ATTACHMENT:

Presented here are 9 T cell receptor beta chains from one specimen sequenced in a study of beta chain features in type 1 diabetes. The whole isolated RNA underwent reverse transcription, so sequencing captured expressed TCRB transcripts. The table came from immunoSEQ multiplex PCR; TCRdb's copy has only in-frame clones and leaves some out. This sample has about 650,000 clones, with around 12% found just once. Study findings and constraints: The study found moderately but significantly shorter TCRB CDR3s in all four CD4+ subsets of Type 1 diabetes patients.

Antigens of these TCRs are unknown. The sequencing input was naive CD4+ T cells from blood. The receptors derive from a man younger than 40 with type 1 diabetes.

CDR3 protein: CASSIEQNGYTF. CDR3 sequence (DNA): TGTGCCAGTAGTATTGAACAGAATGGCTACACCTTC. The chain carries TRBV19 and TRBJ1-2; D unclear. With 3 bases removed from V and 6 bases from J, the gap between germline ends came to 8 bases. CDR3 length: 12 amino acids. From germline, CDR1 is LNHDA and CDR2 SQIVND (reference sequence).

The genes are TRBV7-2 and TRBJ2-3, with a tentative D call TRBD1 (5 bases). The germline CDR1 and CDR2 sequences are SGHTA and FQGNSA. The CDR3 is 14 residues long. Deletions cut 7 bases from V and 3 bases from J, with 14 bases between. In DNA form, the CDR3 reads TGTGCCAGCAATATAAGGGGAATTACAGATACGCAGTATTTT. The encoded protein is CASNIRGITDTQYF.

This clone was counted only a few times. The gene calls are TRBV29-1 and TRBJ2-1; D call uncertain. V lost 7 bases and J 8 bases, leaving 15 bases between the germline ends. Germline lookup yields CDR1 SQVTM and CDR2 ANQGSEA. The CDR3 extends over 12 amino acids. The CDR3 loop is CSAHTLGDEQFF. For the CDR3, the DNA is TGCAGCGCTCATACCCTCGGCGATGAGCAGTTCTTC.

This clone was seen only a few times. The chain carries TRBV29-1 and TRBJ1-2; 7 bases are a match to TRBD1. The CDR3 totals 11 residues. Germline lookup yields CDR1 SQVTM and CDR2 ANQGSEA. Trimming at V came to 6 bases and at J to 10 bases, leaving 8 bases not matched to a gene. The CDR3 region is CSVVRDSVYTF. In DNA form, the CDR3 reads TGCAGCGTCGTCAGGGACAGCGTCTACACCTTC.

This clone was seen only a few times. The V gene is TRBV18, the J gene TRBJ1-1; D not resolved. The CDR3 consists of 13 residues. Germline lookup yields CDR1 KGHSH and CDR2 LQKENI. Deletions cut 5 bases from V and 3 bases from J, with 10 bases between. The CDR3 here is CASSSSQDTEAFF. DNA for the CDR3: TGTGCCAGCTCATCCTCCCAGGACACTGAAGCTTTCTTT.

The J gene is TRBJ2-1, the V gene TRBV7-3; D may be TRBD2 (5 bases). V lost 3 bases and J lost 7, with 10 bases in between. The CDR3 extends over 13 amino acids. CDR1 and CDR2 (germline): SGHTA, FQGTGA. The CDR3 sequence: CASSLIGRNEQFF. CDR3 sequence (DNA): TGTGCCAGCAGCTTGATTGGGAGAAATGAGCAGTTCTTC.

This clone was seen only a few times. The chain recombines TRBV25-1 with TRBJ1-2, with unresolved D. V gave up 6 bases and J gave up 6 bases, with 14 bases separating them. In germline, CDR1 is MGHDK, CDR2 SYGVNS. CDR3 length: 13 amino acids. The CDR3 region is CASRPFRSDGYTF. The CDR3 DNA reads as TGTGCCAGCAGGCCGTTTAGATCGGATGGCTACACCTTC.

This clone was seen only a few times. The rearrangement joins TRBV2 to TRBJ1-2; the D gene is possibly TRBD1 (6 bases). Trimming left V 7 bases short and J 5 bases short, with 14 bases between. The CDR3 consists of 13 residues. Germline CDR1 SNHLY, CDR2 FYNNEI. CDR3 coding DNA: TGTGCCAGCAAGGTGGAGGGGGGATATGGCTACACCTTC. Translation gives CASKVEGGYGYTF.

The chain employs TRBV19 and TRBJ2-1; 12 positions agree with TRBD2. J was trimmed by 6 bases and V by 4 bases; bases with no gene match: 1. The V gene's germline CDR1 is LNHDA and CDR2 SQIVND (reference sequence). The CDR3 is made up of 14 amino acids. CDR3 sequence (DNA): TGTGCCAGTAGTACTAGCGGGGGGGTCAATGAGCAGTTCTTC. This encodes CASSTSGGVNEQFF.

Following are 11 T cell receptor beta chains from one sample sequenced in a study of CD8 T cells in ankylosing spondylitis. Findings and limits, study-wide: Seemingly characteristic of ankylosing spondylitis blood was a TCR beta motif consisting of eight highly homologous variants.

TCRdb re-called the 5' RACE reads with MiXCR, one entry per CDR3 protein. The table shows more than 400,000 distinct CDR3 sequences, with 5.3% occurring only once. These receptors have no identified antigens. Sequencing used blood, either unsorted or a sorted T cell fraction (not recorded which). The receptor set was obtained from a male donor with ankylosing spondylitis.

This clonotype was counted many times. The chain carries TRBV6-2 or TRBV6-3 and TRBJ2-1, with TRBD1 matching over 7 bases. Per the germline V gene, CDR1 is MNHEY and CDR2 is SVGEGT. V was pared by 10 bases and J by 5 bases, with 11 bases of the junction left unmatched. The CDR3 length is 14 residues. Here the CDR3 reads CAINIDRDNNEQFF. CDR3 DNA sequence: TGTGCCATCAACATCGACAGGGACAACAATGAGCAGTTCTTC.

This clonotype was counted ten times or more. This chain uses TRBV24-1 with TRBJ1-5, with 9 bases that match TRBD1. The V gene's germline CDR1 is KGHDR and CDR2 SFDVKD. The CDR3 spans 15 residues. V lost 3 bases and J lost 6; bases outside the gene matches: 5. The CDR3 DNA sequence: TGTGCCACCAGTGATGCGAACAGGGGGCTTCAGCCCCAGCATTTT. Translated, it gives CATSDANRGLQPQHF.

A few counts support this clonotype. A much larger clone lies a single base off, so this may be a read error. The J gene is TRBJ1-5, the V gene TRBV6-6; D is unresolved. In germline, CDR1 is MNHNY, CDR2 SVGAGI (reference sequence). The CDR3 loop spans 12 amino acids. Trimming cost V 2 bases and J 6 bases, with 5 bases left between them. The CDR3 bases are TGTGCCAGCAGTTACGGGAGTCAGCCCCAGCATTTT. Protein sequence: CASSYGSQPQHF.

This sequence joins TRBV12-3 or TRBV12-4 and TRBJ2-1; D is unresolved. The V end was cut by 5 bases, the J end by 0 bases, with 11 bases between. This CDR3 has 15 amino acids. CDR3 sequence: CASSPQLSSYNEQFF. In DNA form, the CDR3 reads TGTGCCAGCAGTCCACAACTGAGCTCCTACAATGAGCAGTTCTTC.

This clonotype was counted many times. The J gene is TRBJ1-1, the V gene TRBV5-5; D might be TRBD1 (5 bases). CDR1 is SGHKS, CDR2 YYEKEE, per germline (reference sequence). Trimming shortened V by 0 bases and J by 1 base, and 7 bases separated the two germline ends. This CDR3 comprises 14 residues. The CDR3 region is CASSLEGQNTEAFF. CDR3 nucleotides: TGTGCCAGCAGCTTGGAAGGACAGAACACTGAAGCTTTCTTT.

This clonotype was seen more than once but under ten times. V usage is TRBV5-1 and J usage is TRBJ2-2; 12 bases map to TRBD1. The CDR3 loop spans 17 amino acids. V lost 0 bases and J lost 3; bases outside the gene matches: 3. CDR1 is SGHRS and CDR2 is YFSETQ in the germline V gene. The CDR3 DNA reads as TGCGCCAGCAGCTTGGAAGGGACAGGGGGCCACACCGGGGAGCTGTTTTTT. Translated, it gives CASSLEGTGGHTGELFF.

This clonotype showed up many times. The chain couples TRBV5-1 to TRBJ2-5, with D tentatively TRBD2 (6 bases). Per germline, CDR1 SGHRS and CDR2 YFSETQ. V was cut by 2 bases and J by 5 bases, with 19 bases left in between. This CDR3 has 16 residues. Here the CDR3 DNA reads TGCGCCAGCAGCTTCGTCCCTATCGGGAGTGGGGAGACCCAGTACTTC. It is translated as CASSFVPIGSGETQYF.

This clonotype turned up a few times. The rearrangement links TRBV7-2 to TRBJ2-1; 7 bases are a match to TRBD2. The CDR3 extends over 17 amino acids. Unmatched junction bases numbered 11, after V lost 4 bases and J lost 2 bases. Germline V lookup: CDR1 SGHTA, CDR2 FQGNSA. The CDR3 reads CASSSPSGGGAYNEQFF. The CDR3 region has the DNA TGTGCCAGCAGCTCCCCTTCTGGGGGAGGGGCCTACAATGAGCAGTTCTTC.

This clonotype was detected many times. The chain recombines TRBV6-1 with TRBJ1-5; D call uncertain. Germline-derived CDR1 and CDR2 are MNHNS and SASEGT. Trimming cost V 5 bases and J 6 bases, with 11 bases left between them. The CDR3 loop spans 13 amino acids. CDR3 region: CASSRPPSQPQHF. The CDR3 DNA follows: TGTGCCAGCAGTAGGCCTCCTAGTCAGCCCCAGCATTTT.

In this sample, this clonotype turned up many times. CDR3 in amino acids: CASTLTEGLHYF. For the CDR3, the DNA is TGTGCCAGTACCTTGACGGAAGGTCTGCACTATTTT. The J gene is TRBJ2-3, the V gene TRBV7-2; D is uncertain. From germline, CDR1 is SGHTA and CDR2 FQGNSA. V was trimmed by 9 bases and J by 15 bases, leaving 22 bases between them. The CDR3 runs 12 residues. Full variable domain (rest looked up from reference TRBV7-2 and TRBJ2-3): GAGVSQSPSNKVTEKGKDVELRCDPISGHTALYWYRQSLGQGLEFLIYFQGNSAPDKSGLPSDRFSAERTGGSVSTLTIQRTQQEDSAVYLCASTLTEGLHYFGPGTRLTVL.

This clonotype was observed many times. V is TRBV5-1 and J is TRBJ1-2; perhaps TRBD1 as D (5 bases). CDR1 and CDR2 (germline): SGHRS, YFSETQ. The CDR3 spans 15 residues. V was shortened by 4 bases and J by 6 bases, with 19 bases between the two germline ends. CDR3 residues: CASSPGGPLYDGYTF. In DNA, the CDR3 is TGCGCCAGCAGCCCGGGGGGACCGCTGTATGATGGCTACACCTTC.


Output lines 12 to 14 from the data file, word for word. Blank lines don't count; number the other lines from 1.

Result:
Following are 11 T cell receptor beta chains from one sample sequenced in a study of CD8 T cells in ankylosing spondylitis. Findings and limits, study-wide: Seemingly characteristic of ankylosing spondylitis blood was a TCR beta motif consisting of eight highly homologous variants.

TCRdb re-called the 5' RACE reads with MiXCR, one entry per CDR3 protein. The table shows more than 400,000 distinct CDR3 sequences, with 5.3% occurring only once. These receptors have no identified antigens. Sequencing used blood, either unsorted or a sorted T cell fraction (not recorded which). The receptor set was obtained from a male donor with ankylosing spondylitis.

This clonotype was counted many times. The chain carries TRBV6-2 or TRBV6-3 and TRBJ2-1, with TRBD1 matching over 7 bases. Per the germline V gene, CDR1 is MNHEY and CDR2 is SVGEGT. V was pared by 10 bases and J by 5 bases, with 11 bases of the junction left unmatched. The CDR3 length is 14 residues. Here the CDR3 reads CAINIDRDNNEQFF. CDR3 DNA sequence: TGTGCCATCAACATCGACAGGGACAACAATGAGCAGTTCTTC.